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[1076b] [1] —the reasons being (a) that two solids cannot occupy the same space, and (b) that on this same theory all other potentialities and characteristics would exist in sensible things, and none of them would exist separately. This, then, has been already stated;but in addition to this it is clearly impossible on this theory for any body to be divided. For it must be divided in a plane, and the plane in a line, and the line at a point; and therefore if the point is indivisible, so is the line, and so on.For what difference does it make whether entities of this kind are sensible objects, or while not being the objects themselves, are yet present in them? the consequence will be the same, for either they must be divided when the sensible objects are divided, or else not even the sensible objects can be divided.

Nor again can entities of this kind exist separately.For if besides sensible solids there are to be other solids which are separate from them and prior to sensible solids, clearly besides sensible planes there must be other separate planes, and so too with points and lines; for the same argument applies. And if these exist, again besides the planes, lines and points of the mathematical solid, there must be others which are separate;for the incomposite is prior to the composite, and if prior to sensible bodies there are other non-sensible bodies, [20] then by the same argument the planes which exist independently must be prior to those which are present in the immovable solids. Therefore there will be planes and lines distinct from those which coexist with the separately-existent solids; for the latter coexist with the mathematical solids, but the former are prior to the mathematical solids.Again, in these planes there will be lines, and by the same argument there must be other lines prior to these; and prior to the points which are in the prior lines there must be other points, although there will be no other points prior to these.Now the accumulation becomes absurd; because whereas we get only one class of solids besides sensible solids, we get three classes of planes besides sensible planes—those which exist separately from sensible planes, those which exist in the mathematical solids, and those which exist separately from those in the mathematical solids—four classes of lines, and five of points;with which of these, then, will the mathematical sciences deal? Not, surely, with the planes, lines and points in the immovable solid; for knowledge is always concerned with that which is prior. And the same argument applies to numbers; for there will be other units besides each class of points, and besides each class of existing things, first the sensible and then the intelligible; so that there will be an infinite number of kinds of mathematical numbers.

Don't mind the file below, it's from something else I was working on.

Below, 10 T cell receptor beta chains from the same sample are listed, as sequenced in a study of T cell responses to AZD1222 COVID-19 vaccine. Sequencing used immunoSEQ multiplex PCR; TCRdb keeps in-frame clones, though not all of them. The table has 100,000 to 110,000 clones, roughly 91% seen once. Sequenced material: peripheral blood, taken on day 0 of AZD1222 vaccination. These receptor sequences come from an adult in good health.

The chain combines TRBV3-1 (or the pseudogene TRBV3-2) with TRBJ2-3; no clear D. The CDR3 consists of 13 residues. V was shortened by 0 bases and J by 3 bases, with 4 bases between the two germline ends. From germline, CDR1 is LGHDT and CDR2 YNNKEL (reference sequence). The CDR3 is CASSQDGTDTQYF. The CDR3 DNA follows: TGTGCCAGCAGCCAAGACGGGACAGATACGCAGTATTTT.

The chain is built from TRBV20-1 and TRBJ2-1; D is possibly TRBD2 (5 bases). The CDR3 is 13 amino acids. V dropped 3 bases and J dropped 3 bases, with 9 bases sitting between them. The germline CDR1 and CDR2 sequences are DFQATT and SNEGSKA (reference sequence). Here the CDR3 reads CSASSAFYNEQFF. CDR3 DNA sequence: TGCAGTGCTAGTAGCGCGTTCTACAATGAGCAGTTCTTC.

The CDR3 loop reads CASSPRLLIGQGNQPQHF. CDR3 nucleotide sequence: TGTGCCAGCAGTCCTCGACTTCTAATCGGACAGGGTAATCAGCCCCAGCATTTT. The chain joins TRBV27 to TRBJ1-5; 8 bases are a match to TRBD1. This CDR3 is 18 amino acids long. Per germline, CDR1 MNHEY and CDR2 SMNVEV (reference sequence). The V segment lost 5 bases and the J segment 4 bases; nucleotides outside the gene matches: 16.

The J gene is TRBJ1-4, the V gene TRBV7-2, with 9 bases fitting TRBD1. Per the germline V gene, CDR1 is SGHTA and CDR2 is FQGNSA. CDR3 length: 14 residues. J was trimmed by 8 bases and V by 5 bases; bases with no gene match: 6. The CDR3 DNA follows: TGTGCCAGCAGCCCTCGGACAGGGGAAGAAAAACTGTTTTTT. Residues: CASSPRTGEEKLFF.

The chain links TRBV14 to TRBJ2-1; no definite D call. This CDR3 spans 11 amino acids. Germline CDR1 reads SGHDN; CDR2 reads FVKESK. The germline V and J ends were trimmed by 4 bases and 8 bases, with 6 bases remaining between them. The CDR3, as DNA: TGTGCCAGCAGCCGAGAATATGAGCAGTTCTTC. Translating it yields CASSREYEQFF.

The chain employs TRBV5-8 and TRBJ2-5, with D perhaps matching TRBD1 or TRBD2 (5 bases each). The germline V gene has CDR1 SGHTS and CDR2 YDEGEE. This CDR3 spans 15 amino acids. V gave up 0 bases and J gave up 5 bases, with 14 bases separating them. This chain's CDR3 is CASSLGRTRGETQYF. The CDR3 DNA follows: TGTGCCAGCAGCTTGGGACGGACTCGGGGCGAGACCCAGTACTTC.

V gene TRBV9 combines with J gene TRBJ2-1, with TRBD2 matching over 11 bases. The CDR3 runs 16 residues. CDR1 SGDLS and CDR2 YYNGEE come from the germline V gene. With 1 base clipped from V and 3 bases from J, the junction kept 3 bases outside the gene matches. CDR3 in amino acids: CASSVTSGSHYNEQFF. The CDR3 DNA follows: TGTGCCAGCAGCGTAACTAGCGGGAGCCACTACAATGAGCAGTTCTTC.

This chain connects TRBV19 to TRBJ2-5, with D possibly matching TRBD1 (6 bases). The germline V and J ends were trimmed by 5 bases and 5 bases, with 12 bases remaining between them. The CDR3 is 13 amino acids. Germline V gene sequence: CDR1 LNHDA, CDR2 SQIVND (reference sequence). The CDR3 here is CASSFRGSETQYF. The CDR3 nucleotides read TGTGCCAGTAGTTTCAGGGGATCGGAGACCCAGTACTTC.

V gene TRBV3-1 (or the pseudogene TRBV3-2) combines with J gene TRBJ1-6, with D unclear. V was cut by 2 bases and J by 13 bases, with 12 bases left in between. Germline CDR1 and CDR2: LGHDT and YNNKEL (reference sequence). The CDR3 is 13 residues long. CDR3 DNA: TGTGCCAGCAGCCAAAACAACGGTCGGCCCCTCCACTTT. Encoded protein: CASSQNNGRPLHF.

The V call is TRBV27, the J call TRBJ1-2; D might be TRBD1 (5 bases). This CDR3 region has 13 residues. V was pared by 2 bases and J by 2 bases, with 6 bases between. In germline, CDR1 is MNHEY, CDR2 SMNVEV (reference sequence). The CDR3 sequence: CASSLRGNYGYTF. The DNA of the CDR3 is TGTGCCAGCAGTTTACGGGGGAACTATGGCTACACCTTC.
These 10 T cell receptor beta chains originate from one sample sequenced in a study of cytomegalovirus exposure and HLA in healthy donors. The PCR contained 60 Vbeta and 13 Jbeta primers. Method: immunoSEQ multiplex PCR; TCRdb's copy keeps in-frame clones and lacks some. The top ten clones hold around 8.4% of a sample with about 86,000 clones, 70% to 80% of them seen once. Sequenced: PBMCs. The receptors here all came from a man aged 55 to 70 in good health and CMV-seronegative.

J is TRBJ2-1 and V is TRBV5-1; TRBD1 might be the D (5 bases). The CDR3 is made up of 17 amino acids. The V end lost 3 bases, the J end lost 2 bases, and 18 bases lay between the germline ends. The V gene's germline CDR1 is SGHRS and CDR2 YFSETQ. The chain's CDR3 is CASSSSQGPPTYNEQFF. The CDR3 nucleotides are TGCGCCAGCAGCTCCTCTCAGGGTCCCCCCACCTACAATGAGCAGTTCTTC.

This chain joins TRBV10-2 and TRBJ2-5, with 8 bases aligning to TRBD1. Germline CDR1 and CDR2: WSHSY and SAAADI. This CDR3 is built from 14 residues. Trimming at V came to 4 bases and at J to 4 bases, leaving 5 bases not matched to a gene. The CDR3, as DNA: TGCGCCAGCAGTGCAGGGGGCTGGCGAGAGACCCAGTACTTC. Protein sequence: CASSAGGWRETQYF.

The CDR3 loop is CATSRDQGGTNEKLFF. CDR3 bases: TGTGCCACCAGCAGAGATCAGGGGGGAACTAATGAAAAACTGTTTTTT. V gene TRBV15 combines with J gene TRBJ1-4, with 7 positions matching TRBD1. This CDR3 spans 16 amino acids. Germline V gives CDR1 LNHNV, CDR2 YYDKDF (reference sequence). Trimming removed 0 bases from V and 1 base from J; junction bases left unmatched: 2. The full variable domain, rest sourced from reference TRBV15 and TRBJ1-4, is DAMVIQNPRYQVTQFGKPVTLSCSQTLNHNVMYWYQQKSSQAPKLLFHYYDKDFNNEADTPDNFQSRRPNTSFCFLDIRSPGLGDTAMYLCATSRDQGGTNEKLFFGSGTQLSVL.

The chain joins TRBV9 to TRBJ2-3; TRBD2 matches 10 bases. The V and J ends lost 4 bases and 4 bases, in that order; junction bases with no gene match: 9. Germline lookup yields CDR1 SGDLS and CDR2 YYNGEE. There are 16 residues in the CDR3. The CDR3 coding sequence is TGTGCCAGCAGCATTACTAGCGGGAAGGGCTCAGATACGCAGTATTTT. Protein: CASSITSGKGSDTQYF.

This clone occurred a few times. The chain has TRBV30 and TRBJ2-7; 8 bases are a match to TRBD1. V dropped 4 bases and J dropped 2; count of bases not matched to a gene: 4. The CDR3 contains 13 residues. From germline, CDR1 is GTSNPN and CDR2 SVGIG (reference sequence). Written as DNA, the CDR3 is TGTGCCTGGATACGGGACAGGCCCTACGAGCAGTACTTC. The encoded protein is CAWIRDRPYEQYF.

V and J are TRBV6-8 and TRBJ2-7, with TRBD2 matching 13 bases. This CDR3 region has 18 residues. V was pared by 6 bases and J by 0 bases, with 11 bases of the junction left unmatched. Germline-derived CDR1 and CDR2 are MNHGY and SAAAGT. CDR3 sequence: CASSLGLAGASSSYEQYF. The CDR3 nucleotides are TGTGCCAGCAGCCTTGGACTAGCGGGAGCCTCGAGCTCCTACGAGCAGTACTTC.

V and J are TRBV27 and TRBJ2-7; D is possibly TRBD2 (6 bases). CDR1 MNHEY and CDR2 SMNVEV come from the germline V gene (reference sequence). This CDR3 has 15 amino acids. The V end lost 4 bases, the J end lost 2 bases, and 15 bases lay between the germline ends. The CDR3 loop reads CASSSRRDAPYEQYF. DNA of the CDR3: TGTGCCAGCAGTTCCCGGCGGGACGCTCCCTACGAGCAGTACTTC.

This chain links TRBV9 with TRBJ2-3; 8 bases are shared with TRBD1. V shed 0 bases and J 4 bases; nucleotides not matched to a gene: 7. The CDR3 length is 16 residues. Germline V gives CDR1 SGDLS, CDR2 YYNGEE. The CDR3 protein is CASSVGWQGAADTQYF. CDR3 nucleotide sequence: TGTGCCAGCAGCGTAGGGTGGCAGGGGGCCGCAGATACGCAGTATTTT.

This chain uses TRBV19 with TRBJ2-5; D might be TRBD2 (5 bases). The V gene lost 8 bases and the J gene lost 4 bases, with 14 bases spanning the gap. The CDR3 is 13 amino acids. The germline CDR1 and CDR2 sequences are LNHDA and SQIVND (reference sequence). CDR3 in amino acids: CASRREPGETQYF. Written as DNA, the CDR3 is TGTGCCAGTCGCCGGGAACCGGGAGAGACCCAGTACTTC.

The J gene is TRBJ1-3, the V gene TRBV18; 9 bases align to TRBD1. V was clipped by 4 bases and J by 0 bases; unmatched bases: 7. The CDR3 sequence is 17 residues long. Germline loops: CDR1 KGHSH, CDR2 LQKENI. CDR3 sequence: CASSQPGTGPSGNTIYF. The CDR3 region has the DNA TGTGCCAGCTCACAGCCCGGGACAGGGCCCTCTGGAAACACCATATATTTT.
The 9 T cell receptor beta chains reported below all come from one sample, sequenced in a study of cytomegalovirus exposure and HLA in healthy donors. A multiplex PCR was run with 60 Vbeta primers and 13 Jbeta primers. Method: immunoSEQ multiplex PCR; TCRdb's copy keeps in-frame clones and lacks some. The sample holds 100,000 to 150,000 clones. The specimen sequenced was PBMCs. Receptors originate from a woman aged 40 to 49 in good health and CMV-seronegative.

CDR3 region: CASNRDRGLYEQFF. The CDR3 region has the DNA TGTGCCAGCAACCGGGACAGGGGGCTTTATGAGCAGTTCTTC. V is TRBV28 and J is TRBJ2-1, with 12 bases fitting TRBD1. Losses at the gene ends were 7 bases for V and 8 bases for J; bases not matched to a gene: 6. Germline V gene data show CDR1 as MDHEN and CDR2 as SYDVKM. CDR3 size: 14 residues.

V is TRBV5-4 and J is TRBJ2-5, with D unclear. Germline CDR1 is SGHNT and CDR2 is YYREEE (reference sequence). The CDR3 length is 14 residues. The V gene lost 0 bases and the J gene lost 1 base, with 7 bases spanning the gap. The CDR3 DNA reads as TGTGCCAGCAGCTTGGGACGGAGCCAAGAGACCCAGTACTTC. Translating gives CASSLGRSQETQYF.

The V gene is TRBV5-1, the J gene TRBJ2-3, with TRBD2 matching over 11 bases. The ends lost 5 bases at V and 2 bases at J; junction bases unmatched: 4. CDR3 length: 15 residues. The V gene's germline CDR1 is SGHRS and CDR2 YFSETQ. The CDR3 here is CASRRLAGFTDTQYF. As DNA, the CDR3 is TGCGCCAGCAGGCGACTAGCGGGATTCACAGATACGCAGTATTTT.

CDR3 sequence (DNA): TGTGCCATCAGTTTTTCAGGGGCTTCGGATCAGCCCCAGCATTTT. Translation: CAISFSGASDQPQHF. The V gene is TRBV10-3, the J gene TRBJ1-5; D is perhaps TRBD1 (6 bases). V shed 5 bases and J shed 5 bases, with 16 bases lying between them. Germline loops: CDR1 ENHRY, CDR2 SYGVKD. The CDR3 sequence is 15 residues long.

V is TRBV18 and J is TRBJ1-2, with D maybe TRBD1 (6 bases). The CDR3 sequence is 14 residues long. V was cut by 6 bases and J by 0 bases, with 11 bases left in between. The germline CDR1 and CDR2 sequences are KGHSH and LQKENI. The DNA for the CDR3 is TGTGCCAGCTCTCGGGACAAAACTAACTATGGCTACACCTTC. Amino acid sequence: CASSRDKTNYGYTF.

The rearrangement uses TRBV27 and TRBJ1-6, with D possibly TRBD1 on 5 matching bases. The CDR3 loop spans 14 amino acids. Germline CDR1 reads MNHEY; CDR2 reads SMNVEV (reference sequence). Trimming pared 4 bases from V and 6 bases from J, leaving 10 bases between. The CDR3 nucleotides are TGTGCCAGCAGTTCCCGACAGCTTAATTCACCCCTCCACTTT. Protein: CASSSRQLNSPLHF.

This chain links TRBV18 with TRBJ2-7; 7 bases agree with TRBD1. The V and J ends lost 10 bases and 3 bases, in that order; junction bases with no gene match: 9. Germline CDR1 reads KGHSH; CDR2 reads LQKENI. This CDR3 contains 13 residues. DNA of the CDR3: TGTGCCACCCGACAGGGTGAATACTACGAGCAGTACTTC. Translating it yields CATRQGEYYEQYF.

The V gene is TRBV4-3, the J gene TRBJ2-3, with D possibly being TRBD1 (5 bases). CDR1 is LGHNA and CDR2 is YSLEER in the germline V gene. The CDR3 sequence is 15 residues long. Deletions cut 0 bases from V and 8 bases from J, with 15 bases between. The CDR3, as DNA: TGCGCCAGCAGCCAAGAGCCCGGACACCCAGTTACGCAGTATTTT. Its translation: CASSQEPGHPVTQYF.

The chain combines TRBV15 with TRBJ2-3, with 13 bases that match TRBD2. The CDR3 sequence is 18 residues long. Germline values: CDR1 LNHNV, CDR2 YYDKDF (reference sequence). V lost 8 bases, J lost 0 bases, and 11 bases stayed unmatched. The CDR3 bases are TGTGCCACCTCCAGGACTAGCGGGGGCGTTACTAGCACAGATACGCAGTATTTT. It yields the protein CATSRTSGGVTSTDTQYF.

Again, there are the problems which we enumerated in our discussion of difficulties1: how can they be solved?

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  • Cross-references in notes from this page (1):
    • Aristotle, Metaphysics, 3.997b
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